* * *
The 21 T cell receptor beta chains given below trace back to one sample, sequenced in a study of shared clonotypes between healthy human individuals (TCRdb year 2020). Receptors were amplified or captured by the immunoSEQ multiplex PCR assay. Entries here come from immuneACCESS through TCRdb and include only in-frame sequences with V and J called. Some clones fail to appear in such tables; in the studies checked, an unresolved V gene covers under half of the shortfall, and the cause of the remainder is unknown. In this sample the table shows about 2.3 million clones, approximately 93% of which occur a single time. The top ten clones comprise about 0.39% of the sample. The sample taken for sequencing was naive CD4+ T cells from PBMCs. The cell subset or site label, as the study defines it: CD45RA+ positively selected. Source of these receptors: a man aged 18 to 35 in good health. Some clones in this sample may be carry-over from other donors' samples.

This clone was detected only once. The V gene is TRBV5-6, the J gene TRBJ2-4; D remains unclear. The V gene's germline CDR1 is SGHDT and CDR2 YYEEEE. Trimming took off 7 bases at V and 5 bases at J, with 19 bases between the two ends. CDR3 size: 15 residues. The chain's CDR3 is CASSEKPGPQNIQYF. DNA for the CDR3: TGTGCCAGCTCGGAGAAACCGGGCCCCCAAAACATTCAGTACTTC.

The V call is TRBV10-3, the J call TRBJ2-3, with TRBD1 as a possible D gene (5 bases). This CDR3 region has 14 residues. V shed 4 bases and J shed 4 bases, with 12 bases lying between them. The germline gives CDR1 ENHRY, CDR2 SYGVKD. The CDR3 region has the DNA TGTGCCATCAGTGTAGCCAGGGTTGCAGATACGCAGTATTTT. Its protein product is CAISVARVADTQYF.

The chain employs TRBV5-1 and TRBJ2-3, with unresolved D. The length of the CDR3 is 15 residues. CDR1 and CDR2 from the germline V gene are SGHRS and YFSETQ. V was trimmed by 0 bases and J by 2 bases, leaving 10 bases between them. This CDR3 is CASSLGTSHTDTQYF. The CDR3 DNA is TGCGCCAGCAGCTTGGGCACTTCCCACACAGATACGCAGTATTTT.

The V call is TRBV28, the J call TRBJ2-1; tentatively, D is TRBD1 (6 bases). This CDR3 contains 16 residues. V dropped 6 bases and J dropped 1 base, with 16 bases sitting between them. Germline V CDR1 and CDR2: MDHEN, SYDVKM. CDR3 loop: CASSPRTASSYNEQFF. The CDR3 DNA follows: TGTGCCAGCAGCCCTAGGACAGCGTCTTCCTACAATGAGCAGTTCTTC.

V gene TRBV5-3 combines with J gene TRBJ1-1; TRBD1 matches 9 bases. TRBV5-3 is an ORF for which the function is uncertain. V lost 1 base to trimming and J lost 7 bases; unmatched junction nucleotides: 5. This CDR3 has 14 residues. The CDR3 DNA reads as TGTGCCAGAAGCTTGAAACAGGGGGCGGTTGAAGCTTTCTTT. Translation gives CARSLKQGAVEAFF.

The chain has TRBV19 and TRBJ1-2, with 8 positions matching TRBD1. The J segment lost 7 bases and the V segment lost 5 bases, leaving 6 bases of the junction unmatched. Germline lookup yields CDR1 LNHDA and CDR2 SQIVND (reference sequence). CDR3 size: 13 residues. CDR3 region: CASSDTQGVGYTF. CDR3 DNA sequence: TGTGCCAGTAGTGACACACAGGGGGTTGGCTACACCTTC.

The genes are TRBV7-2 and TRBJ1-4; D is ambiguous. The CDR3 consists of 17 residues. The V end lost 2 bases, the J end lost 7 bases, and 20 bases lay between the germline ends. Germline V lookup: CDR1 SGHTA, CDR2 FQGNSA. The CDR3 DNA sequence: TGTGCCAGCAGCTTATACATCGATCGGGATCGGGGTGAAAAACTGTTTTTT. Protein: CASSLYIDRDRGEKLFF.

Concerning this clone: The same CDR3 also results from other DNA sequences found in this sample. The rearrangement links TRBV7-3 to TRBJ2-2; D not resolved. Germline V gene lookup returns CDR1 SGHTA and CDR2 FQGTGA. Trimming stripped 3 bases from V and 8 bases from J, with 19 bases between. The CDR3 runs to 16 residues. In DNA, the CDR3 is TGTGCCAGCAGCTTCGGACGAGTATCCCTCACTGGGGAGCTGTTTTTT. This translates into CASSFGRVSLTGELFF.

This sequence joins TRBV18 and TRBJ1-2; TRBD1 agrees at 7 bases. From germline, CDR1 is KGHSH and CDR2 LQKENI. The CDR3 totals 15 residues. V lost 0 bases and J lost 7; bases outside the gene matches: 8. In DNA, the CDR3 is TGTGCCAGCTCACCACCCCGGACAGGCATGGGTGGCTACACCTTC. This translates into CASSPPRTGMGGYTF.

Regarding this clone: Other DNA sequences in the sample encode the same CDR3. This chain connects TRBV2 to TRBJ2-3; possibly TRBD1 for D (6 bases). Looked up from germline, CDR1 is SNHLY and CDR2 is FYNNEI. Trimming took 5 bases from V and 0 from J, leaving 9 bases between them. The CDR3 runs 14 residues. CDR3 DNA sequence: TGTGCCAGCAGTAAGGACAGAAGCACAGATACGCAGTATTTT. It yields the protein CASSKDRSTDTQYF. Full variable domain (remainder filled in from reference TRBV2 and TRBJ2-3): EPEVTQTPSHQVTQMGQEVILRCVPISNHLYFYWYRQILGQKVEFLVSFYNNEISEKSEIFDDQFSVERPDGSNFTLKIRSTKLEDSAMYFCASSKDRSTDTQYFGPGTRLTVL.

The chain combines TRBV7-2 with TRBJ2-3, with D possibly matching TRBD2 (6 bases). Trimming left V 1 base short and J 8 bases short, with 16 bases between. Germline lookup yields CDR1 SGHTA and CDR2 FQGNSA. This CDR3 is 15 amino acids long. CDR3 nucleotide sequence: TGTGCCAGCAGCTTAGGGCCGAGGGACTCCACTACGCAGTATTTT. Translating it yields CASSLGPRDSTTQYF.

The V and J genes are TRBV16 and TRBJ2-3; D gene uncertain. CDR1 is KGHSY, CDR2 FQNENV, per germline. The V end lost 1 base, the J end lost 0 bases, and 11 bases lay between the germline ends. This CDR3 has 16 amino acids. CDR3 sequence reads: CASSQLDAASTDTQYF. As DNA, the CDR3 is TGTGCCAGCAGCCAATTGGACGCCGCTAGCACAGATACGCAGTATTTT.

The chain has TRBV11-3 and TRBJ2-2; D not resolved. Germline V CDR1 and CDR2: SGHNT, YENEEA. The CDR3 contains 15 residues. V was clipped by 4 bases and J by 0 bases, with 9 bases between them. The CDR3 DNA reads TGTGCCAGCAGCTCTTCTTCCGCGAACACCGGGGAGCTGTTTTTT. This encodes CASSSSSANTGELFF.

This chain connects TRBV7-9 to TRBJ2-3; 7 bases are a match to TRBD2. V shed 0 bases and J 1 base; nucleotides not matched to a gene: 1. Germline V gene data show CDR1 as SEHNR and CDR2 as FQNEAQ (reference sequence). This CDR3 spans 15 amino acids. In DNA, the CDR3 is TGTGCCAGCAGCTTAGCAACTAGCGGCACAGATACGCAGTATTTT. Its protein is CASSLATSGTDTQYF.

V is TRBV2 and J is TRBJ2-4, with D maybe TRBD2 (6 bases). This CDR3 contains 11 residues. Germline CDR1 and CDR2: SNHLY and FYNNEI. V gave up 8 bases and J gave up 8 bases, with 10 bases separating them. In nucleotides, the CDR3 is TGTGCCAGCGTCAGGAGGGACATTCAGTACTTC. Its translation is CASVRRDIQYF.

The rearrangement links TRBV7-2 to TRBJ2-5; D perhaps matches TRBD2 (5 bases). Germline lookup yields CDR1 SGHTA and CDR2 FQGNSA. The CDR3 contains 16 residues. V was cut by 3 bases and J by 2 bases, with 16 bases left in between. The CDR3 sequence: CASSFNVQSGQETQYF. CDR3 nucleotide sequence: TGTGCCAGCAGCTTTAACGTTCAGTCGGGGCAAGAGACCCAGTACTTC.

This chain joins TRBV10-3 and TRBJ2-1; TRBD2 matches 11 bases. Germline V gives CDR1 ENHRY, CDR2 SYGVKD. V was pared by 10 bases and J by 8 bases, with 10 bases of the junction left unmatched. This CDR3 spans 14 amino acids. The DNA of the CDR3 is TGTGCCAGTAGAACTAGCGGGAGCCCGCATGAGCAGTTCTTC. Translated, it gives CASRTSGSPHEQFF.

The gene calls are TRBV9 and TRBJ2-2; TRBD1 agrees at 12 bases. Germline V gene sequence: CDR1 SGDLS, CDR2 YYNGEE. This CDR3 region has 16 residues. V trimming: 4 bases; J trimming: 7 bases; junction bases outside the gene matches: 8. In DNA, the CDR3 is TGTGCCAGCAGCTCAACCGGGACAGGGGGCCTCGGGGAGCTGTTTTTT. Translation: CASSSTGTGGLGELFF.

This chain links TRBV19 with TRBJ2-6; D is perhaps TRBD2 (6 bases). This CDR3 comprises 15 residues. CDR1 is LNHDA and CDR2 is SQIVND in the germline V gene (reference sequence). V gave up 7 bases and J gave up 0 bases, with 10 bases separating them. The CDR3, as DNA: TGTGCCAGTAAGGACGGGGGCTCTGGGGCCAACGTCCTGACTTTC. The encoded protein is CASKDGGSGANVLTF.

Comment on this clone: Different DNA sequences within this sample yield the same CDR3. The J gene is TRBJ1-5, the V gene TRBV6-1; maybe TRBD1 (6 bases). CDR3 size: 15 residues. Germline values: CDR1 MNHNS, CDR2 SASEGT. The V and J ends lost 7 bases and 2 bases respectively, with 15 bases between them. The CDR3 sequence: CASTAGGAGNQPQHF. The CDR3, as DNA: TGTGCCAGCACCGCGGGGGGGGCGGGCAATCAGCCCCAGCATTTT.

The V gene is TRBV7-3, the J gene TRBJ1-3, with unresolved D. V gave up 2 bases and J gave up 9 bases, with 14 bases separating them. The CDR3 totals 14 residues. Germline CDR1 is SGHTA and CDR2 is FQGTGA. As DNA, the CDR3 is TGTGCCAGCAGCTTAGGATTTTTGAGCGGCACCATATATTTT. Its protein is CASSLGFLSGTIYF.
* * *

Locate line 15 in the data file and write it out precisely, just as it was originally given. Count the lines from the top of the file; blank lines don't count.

This chain connects TRBV7-9 to TRBJ2-3; 7 bases are a match to TRBD2. V shed 0 bases and J 1 base; nucleotides not matched to a gene: 1. Germline V gene data show CDR1 as SEHNR and CDR2 as FQNEAQ (reference sequence). This CDR3 spans 15 amino acids. In DNA, the CDR3 is TGTGCCAGCAGCTTAGCAACTAGCGGCACAGATACGCAGTATTTT. Its protein is CASSLATSGTDTQYF.